As delegates from more than 190 countries converge on Dubai next week for the United Nations-sponsored World Conference on International Telecommunications (WCIT), the corps of representatives participating alongside them from both the telecommunications and Internet industries is a sign of just how central a role the dynamic between these two sectors will play at the proceedings.
The UN’s International Telecommunications Union (ITU) organized the meeting to significantly update its binding rules for the first time since 1988—a full seven years before the Internet was transferred to the commercial sector and before the WTO existed. As those who follow disruptive competition know, a lot has happened since then and it is understandable the ITU would revisit rules designed for voice communications in a pre-Internet era. Some see a raft of proposals on the table in Dubai as a way for telecommunications companies to more fully benefit from today’s data-driven economy; at the expense, critics say, of Internet companies and consumers in the form of increased regulation and access charges.
The debate over whether and how to regulate the Internet is not new, and WCIT is just the latest forum for long-running commercial and ideological disputes, including attempts to use regulation of commerce in favour of limiting speech that governments find uncomfortable. There is a more straightforward and practical concern about the Dubai conference: Several proposals, if approved, would likely put member countries in violation of their existing international trade commitments.
As the role of the Internet has expanded, so have the agreements at the World Trade Organization and elsewhere that (however imperfectly) help protect it as a global driver of commerce and innovation despite its disruptive potential for established industries. Yet some of the WCIT proposals would take the Internet in a very different direction, according to a study by two internationally respected experts on global telecommunications and trade policy. Released today, the report found that proposals designed to give the UN agency more control over the Internet would conflict with member countries’ current WTO trade obligations.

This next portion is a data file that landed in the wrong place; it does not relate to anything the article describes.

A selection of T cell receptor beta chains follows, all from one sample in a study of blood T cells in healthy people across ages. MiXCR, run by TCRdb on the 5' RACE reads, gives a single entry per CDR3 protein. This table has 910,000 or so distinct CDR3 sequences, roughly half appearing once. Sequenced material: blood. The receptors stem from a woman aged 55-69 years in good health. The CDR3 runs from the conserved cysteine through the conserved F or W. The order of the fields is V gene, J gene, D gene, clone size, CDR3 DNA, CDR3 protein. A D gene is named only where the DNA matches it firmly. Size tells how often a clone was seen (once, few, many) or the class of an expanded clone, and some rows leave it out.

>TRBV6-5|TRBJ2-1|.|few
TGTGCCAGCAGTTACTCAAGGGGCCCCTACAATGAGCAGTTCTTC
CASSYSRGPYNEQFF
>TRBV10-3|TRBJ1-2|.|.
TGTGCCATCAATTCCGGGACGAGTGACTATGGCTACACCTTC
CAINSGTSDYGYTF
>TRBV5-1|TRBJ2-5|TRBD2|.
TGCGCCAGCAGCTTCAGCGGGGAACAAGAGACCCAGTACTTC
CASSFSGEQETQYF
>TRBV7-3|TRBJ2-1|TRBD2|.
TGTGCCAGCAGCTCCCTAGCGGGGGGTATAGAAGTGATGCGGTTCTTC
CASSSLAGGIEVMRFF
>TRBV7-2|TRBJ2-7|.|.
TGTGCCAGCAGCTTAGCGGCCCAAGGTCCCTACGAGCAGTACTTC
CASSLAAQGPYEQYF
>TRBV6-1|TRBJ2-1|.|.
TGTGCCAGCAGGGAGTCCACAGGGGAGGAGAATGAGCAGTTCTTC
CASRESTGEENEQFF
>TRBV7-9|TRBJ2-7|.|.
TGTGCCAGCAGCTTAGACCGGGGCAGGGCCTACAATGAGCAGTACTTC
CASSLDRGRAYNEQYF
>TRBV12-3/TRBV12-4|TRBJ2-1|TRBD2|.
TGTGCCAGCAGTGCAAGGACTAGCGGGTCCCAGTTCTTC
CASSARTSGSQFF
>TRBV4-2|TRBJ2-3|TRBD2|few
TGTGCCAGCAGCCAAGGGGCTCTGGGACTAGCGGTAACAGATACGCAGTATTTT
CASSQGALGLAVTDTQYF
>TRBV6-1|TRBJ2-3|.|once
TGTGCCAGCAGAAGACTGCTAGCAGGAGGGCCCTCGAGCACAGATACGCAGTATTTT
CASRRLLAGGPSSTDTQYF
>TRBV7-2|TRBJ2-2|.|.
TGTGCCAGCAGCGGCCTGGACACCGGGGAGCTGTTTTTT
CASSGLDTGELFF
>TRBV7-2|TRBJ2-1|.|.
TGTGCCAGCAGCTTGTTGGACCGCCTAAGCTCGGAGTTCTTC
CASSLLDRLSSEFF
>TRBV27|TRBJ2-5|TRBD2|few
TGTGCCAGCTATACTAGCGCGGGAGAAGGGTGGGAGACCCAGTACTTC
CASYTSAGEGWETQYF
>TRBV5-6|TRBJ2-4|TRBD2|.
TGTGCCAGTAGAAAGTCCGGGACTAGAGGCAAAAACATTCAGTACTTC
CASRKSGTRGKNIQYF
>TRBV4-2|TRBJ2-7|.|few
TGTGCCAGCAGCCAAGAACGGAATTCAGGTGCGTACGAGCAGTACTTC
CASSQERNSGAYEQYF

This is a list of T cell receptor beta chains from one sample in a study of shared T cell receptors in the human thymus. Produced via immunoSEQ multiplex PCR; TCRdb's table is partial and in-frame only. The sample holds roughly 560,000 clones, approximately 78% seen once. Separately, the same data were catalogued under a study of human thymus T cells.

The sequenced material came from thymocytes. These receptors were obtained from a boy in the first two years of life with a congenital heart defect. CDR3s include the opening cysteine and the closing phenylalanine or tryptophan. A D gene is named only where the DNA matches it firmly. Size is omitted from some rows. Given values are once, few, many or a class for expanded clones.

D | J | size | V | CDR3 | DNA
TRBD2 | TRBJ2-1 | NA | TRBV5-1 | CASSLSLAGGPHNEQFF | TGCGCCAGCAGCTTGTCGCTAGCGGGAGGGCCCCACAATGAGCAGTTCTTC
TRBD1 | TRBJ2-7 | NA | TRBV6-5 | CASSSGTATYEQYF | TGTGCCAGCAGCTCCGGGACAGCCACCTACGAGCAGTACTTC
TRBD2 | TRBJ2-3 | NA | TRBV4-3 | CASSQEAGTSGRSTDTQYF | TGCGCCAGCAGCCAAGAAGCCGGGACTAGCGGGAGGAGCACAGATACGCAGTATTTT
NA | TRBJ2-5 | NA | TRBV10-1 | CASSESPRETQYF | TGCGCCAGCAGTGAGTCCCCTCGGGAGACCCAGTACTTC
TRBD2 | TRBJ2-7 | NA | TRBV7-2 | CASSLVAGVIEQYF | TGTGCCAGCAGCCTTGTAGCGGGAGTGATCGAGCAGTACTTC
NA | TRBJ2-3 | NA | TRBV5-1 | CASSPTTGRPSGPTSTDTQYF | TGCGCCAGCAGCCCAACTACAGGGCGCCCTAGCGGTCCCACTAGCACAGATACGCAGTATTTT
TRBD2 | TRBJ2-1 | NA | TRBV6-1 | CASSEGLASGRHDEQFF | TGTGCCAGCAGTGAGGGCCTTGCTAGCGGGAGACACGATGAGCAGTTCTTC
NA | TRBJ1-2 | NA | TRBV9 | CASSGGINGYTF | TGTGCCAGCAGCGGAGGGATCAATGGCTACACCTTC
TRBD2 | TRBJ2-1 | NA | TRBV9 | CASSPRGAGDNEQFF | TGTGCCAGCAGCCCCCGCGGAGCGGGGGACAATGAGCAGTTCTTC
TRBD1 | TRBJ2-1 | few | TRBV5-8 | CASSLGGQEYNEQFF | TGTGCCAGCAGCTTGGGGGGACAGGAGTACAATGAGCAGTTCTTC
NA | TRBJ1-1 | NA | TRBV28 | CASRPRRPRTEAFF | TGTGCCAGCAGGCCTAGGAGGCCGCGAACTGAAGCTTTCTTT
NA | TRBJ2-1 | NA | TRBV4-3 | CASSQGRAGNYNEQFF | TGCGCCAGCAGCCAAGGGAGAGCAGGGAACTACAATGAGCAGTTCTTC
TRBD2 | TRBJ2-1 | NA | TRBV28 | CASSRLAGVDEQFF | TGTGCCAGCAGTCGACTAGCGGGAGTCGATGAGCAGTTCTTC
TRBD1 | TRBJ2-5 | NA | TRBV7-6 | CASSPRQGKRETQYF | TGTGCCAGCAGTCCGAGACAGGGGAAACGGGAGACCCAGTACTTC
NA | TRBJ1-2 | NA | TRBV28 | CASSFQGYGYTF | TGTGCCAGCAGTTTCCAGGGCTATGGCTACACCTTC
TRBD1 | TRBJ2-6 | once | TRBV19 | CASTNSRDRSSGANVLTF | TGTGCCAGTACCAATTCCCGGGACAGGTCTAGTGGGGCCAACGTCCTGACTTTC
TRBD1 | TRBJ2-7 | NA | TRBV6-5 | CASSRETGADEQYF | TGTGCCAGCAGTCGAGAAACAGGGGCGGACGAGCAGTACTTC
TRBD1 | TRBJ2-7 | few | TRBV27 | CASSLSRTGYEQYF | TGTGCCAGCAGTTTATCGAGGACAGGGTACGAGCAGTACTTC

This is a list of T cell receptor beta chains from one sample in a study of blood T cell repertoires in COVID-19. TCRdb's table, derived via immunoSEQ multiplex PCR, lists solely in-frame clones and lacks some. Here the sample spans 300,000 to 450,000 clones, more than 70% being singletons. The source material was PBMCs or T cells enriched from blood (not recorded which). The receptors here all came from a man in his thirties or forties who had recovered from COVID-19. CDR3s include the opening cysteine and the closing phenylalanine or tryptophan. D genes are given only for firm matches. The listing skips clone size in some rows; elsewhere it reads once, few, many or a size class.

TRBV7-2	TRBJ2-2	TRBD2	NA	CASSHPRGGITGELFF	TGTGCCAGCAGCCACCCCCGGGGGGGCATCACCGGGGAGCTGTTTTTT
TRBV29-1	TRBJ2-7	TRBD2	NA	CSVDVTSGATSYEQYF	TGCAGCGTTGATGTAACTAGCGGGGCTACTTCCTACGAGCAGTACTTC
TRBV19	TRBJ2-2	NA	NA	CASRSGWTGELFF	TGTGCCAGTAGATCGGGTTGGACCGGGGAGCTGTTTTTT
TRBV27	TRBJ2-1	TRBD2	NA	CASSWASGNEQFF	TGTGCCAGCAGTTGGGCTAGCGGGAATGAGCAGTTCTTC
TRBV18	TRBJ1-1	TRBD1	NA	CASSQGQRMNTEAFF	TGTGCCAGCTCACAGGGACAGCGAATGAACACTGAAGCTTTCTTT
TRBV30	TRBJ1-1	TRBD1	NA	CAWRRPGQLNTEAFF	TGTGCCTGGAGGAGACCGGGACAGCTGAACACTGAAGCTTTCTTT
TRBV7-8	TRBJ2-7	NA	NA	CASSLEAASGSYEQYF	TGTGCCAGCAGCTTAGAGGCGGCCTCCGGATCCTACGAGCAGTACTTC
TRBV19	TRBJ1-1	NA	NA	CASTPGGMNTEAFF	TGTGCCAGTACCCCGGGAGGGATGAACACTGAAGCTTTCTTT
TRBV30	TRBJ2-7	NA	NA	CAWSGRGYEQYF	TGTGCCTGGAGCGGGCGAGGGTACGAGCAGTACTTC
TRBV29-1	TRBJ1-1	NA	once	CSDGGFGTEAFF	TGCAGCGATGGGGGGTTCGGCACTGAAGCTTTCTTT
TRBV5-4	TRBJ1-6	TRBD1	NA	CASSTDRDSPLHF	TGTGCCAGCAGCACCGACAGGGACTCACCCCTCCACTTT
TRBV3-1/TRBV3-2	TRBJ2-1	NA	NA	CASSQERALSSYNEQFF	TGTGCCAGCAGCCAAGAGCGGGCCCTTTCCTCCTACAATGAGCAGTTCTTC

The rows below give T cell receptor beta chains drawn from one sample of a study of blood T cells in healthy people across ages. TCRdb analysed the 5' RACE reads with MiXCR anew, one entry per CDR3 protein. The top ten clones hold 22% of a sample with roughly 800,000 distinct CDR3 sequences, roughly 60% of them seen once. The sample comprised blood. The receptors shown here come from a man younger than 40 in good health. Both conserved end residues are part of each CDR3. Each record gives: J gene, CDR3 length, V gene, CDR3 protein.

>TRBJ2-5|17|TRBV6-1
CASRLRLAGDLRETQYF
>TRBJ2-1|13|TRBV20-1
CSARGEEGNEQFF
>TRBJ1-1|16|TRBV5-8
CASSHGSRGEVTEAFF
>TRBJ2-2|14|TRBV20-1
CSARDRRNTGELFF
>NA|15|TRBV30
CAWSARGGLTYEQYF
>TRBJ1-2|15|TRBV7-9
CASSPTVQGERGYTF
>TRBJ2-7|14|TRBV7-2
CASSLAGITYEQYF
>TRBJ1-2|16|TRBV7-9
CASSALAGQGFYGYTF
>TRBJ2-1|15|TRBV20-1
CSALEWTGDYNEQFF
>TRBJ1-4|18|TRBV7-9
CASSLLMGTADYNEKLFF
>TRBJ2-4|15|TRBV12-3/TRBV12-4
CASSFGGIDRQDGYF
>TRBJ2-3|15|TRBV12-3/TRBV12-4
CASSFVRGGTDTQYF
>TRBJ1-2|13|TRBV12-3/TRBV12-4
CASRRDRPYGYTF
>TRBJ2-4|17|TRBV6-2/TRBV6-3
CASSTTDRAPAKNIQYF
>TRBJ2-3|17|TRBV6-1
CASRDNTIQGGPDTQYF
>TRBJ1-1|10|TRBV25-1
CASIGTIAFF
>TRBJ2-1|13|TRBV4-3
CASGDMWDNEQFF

Study authors Rohan Samarajiva and Hosuk Lee-Makiyama show how attempts to foist access charges and other fees on the Internet would violate a binding WTO e-commerce agreement that forbids all member countries from imposing duties or equivalent fees on electronic transmissions. The report also found efforts to apply telecommunications sector accounting strategies and service definitions to the Internet industry would violate additional WTO member commitments—on top of slowing down the dynamism that has characterized the Internet ecosystem over the last two decades.
It is clear that, in drafting their proposals, many WCIT negotiators failed to adequately consider their trade commitments. They have taken an idea of telecommunications regulation and associated business models from the last century and attempted to apply them to the Internet. Those incumbents (like the members of ETNO) whose commercial models have been transformed – or, in some cases, made redundant – have a natural tendency to ask the rest of us to let them create rules that can bring their old models back into currency.
That’s not in our interest: as every revolution in technology has shown, you cannot go backwards, only forwards. The steam engine created the Industrial Revolution and every aspect of society and the economy was transformed. It wasn’t always easy for society to deal with it, but it was worth the result. The Internet is our era’s steam engine. We must grab with both hands the opportunity it provides, accepting that the opportunity comes with a price – commercial and social change – and that everyone needs to learn to make the most of the opportunity, while accepting that some companies won’t.
The Internet has grown from a new, disruptive technology into a vital engine for global commerce that now underpins the entire economy. Approval of problematic provisions at WCIT would be a recipe for international confusion, litigation and economic torpor with negative impacts far beyond the immediate victims, the technology industry. This is exactly why the ITRs do not need to apply to the Internet – and why any government that wants a piece of the 21st century digital economy should reject efforts to include the Internet in the outcome.
Nick Ashton-Hart is CCIA’s Geneva Representative.